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EWS-KT Project Impact: Natural Farming in Myanmar

Posted On: January 18, 2023

Daw Naw Eae Tho, a high school teacher in Kayin state, became interested in vegetable farming when COVID and conflict closed the schools in her township. A Department of Agriculture staff member introduced her to East-West Seed Knowledge Transfer Foundation, and in July 2021 she began to learn about seedling production, mulching, pest and disease management, and other good agricultural practices as part of EWS-KT’s Awareness of Natural Farming System in Vegetable Production project. She was also introduced to natural farming methods like organic fertilizers and homemade pest repellents.

That year, Daw Naw Eae Tho grew her first vegetables: cucumbers, yard long beans, tomatoes, pumpkins, and okra. With the proceeds from her crops, she has invested in water pumps for her farm and necessities for her family, including education for her children. Thanks to this project, she has found a new career as a vegetable farmer.

farmer Daw Naw Eae Tho by her vegetable plot
New farmer Daw Naw Eae Tho in front of her vegetable plot.

Implemented from March 2021 through August 2022, the Awareness of Natural Farming System in Vegetable Production project focused on introducing good agricultural practices and natural farming systems to smallholder vegetable farmers in southeastern Myanmar (Mon, Shan, and Kayin states). Daw Naw Eae Tho is just one of the many farmers who have benefited from this project.

In total, more than 4,000 farmers were reached during the project period. Just over 200 key farmers in 100 villages were closely mentored by EWS-KT field staff to establish and manage demonstration plots showcasing good agricultural practices and natural farming techniques. More than 2,600 additional farmers learned good farming techniques through in-field training sessions held at these demo plots. Another 550 farmers were exposed to improved farming practices at public farmer Field Day events.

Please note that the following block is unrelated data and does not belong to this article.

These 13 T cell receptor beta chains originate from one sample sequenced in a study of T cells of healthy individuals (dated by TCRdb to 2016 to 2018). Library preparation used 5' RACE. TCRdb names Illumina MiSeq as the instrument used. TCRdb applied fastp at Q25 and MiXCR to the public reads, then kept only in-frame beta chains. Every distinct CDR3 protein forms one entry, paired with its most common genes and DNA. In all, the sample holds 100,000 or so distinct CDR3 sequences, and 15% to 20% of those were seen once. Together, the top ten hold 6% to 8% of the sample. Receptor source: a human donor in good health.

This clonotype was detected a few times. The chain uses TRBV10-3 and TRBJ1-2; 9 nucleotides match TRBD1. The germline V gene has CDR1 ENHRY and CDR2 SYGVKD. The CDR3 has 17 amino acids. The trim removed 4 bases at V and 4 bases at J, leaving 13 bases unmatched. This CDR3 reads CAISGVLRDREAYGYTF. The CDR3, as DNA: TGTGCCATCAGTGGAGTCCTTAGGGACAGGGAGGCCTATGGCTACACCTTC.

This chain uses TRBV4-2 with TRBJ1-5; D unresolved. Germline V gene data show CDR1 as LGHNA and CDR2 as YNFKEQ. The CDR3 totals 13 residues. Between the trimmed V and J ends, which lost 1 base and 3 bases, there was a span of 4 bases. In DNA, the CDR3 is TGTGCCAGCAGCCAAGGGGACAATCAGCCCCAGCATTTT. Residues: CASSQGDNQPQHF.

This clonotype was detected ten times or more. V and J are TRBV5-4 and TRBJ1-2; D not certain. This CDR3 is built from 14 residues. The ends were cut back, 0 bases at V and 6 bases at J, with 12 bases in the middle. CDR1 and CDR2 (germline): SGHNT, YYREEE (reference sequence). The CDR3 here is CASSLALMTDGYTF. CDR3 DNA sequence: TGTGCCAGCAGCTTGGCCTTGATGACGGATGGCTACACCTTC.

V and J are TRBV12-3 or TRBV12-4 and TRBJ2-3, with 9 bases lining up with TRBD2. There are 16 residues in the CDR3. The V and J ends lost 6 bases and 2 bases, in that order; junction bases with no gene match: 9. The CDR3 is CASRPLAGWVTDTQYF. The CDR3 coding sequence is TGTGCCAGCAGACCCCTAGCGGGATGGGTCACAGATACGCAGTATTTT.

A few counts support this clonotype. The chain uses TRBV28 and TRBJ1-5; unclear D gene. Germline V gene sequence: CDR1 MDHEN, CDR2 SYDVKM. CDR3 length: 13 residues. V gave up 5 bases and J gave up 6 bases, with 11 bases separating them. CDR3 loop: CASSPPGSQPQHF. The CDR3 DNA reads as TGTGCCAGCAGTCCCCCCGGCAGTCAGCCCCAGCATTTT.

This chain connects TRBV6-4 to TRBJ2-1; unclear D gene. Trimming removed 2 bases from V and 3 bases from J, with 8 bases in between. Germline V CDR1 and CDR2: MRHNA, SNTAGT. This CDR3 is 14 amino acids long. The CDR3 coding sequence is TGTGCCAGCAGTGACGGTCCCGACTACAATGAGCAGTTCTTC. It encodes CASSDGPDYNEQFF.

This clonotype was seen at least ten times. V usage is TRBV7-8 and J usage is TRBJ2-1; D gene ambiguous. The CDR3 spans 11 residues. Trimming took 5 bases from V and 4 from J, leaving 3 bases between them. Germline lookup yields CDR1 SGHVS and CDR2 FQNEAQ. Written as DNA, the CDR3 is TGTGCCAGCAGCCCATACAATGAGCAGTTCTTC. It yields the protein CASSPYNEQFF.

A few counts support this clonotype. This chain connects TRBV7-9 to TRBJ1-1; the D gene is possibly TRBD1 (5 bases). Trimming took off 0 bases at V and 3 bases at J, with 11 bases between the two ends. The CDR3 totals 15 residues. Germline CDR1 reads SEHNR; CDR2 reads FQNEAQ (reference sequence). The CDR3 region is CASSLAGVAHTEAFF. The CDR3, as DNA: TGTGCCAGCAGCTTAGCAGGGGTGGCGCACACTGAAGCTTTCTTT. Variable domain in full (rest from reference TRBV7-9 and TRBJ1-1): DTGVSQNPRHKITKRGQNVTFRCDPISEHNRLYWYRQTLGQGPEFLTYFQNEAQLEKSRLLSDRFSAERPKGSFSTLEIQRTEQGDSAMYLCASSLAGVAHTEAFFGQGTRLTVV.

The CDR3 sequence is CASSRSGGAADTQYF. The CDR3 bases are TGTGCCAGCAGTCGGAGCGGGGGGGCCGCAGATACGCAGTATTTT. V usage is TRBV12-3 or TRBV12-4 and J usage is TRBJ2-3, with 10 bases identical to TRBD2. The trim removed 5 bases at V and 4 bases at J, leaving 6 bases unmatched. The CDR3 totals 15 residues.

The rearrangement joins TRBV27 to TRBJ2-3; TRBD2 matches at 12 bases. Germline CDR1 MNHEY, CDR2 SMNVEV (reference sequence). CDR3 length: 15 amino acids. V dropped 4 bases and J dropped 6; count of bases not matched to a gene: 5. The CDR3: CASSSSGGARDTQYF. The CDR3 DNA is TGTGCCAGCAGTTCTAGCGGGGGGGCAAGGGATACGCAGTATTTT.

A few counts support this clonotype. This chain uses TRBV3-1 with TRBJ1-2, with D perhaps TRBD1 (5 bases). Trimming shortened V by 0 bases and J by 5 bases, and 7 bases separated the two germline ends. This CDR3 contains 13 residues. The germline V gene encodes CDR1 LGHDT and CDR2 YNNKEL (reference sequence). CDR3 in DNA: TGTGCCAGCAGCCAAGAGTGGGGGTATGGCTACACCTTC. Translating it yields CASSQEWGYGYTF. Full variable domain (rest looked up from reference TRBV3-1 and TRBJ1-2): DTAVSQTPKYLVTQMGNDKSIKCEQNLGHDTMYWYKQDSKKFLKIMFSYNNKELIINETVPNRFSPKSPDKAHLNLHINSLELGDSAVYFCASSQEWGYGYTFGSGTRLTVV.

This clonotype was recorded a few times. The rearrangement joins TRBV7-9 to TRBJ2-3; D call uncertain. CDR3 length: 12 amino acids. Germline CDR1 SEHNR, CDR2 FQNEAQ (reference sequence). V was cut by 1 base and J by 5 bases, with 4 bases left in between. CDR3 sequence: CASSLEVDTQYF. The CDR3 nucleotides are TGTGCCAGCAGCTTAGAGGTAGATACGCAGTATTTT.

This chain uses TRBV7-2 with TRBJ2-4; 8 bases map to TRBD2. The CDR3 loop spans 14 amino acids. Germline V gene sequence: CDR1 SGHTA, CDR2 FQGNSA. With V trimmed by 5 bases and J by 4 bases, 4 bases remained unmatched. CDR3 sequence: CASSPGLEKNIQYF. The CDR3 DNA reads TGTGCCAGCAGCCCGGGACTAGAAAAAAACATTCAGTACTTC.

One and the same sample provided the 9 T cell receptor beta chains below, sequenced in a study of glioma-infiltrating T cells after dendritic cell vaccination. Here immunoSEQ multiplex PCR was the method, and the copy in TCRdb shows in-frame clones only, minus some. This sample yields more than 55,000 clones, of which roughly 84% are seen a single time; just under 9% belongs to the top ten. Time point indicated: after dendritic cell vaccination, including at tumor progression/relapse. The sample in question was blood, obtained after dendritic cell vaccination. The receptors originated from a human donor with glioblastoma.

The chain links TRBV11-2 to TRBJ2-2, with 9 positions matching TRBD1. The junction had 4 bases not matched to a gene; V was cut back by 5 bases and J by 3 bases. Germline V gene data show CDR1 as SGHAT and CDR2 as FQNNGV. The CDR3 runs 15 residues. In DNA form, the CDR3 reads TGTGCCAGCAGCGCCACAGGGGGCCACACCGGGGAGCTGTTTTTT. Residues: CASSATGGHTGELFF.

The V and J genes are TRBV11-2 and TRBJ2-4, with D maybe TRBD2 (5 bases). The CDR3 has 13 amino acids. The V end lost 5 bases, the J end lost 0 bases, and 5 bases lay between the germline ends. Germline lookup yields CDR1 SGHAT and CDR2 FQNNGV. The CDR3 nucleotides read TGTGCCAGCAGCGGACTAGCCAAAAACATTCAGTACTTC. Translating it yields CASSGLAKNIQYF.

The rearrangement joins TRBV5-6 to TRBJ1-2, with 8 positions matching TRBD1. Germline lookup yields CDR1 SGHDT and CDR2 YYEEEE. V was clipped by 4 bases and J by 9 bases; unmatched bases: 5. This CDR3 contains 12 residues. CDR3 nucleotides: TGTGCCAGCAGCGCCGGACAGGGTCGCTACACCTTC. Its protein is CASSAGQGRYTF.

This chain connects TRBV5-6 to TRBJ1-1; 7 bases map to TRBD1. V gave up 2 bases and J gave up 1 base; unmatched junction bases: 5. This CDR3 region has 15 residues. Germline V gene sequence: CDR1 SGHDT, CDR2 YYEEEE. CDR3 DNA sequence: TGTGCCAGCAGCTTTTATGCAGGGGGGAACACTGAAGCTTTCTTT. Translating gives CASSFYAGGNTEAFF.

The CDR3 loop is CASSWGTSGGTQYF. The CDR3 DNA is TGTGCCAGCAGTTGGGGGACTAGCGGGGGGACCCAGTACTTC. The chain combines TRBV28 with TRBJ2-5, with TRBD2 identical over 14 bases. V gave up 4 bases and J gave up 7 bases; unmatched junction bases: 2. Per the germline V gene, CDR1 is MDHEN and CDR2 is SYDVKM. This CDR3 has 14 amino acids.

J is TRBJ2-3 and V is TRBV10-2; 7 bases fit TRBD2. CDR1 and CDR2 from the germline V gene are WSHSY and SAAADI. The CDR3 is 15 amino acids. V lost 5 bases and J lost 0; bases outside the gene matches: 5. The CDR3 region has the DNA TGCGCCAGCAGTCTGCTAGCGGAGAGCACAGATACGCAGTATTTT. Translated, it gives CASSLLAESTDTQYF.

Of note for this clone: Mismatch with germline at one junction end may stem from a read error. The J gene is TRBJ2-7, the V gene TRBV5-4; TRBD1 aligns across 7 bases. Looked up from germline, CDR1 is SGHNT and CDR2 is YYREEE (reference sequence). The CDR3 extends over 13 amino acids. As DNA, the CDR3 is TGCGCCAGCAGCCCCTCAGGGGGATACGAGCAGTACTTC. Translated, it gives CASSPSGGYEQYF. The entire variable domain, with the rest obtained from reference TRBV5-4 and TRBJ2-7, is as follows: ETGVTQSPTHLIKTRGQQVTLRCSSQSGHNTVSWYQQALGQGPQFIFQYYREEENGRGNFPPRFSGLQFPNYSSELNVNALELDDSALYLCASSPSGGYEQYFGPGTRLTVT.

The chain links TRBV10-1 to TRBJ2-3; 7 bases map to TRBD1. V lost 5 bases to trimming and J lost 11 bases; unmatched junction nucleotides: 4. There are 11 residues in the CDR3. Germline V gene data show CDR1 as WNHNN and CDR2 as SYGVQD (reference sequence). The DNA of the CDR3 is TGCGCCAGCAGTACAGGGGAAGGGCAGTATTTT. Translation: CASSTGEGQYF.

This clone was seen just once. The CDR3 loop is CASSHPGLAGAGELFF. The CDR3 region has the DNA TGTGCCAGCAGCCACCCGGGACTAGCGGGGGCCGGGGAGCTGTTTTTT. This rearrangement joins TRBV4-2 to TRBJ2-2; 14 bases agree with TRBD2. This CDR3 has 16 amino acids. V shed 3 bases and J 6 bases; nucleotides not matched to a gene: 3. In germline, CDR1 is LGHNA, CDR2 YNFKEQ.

The project also had a strong training-of-trainers component. EWS-KT conducted a refresher training-of-trainers course for 150 experienced key farmers from five different townships, and these new community trainers reached 750 other farmers, spreading knowledge in their communities.

Technical Farming Knowledge: What Did Project Participants Learn?

The Awareness of Natural Farming System in Vegetable Production project combined standard EWS-KT techniques with natural farming methods:

  • Seedling production – Farmers learned to use insect nets to protect seedlings from sucking insects, which may spread disease, and to use plastic sheets to protect seedlings from heavy rain.
  • Protective culture – Farmers learned to grow leafy crops under protective structures. Protective semi-shade nets reduce the temperature during the hot dry season, and plastic covers protect crops from heavy rain during the rainy season.
  • Organic fertilizer and soil health – Farmers learned to improve soil health and fertility by adding organic matter and organic fertilizers to the soil during land preparation. EWS-KT field staff taught farmers how to make their own bio compost and bio fertilizers, such as fish amino acids and fermented plant and fruit juice, and how to properly store them to maintain potency.